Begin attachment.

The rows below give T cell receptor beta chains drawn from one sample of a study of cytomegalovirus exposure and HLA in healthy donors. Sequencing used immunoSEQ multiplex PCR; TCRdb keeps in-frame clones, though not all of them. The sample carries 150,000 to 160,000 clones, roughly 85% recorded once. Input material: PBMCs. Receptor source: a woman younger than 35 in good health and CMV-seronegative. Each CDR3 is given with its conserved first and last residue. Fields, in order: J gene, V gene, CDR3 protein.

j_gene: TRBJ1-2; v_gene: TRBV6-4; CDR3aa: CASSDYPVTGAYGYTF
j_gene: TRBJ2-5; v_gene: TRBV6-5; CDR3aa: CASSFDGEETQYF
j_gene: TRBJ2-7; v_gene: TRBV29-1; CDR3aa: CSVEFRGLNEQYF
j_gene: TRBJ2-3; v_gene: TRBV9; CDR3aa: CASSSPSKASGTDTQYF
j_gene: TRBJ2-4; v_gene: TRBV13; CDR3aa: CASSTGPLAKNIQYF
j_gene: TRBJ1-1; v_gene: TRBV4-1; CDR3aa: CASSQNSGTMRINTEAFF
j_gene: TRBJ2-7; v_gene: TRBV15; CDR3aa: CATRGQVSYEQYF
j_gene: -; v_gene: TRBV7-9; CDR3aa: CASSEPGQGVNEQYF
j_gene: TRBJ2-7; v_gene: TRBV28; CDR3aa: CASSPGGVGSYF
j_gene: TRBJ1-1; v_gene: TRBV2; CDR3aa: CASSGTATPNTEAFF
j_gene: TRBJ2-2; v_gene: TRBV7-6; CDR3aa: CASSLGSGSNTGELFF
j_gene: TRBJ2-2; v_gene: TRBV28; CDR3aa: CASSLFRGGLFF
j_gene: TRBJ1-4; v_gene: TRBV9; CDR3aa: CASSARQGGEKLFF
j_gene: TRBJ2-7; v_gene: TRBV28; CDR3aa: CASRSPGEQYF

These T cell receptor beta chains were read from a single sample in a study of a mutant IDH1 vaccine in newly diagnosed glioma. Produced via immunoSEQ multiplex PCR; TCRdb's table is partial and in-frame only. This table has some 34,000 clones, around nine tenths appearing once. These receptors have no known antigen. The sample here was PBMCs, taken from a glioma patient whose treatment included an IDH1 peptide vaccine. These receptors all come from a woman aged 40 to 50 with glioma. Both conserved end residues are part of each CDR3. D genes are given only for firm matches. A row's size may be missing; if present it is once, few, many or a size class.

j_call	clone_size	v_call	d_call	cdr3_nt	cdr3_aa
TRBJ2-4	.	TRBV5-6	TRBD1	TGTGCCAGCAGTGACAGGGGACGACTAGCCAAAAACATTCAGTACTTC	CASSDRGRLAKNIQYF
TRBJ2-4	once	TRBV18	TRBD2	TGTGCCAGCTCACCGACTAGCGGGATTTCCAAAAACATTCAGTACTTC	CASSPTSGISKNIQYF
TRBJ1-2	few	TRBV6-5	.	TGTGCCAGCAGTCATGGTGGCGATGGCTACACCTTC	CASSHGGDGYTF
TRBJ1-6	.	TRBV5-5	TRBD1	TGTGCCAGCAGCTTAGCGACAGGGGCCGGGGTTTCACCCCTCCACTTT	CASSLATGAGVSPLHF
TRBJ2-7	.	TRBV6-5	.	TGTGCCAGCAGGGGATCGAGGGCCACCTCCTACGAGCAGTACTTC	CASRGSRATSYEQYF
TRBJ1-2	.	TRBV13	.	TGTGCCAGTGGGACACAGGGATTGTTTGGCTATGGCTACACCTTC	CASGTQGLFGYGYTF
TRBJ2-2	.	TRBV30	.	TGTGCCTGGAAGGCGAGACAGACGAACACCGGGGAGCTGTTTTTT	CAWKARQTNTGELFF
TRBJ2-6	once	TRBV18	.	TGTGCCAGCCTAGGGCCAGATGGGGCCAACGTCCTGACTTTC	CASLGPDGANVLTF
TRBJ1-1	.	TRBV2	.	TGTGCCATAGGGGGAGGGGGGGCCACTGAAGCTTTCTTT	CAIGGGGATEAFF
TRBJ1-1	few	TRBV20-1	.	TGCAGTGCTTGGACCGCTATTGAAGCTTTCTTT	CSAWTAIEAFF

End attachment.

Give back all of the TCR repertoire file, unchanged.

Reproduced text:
The rows below give T cell receptor beta chains drawn from one sample of a study of cytomegalovirus exposure and HLA in healthy donors. Sequencing used immunoSEQ multiplex PCR; TCRdb keeps in-frame clones, though not all of them. The sample carries 150,000 to 160,000 clones, roughly 85% recorded once. Input material: PBMCs. Receptor source: a woman younger than 35 in good health and CMV-seronegative. Each CDR3 is given with its conserved first and last residue. Fields, in order: J gene, V gene, CDR3 protein.

j_gene: TRBJ1-2; v_gene: TRBV6-4; CDR3aa: CASSDYPVTGAYGYTF
j_gene: TRBJ2-5; v_gene: TRBV6-5; CDR3aa: CASSFDGEETQYF
j_gene: TRBJ2-7; v_gene: TRBV29-1; CDR3aa: CSVEFRGLNEQYF
j_gene: TRBJ2-3; v_gene: TRBV9; CDR3aa: CASSSPSKASGTDTQYF
j_gene: TRBJ2-4; v_gene: TRBV13; CDR3aa: CASSTGPLAKNIQYF
j_gene: TRBJ1-1; v_gene: TRBV4-1; CDR3aa: CASSQNSGTMRINTEAFF
j_gene: TRBJ2-7; v_gene: TRBV15; CDR3aa: CATRGQVSYEQYF
j_gene: -; v_gene: TRBV7-9; CDR3aa: CASSEPGQGVNEQYF
j_gene: TRBJ2-7; v_gene: TRBV28; CDR3aa: CASSPGGVGSYF
j_gene: TRBJ1-1; v_gene: TRBV2; CDR3aa: CASSGTATPNTEAFF
j_gene: TRBJ2-2; v_gene: TRBV7-6; CDR3aa: CASSLGSGSNTGELFF
j_gene: TRBJ2-2; v_gene: TRBV28; CDR3aa: CASSLFRGGLFF
j_gene: TRBJ1-4; v_gene: TRBV9; CDR3aa: CASSARQGGEKLFF
j_gene: TRBJ2-7; v_gene: TRBV28; CDR3aa: CASRSPGEQYF

These T cell receptor beta chains were read from a single sample in a study of a mutant IDH1 vaccine in newly diagnosed glioma. Produced via immunoSEQ multiplex PCR; TCRdb's table is partial and in-frame only. This table has some 34,000 clones, around nine tenths appearing once. These receptors have no known antigen. The sample here was PBMCs, taken from a glioma patient whose treatment included an IDH1 peptide vaccine. These receptors all come from a woman aged 40 to 50 with glioma. Both conserved end residues are part of each CDR3. D genes are given only for firm matches. A row's size may be missing; if present it is once, few, many or a size class.

j_call	clone_size	v_call	d_call	cdr3_nt	cdr3_aa
TRBJ2-4	.	TRBV5-6	TRBD1	TGTGCCAGCAGTGACAGGGGACGACTAGCCAAAAACATTCAGTACTTC	CASSDRGRLAKNIQYF
TRBJ2-4	once	TRBV18	TRBD2	TGTGCCAGCTCACCGACTAGCGGGATTTCCAAAAACATTCAGTACTTC	CASSPTSGISKNIQYF
TRBJ1-2	few	TRBV6-5	.	TGTGCCAGCAGTCATGGTGGCGATGGCTACACCTTC	CASSHGGDGYTF
TRBJ1-6	.	TRBV5-5	TRBD1	TGTGCCAGCAGCTTAGCGACAGGGGCCGGGGTTTCACCCCTCCACTTT	CASSLATGAGVSPLHF
TRBJ2-7	.	TRBV6-5	.	TGTGCCAGCAGGGGATCGAGGGCCACCTCCTACGAGCAGTACTTC	CASRGSRATSYEQYF
TRBJ1-2	.	TRBV13	.	TGTGCCAGTGGGACACAGGGATTGTTTGGCTATGGCTACACCTTC	CASGTQGLFGYGYTF
TRBJ2-2	.	TRBV30	.	TGTGCCTGGAAGGCGAGACAGACGAACACCGGGGAGCTGTTTTTT	CAWKARQTNTGELFF
TRBJ2-6	once	TRBV18	.	TGTGCCAGCCTAGGGCCAGATGGGGCCAACGTCCTGACTTTC	CASLGPDGANVLTF
TRBJ1-1	.	TRBV2	.	TGTGCCATAGGGGGAGGGGGGGCCACTGAAGCTTTCTTT	CAIGGGGATEAFF
TRBJ1-1	few	TRBV20-1	.	TGCAGTGCTTGGACCGCTATTGAAGCTTTCTTT	CSAWTAIEAFF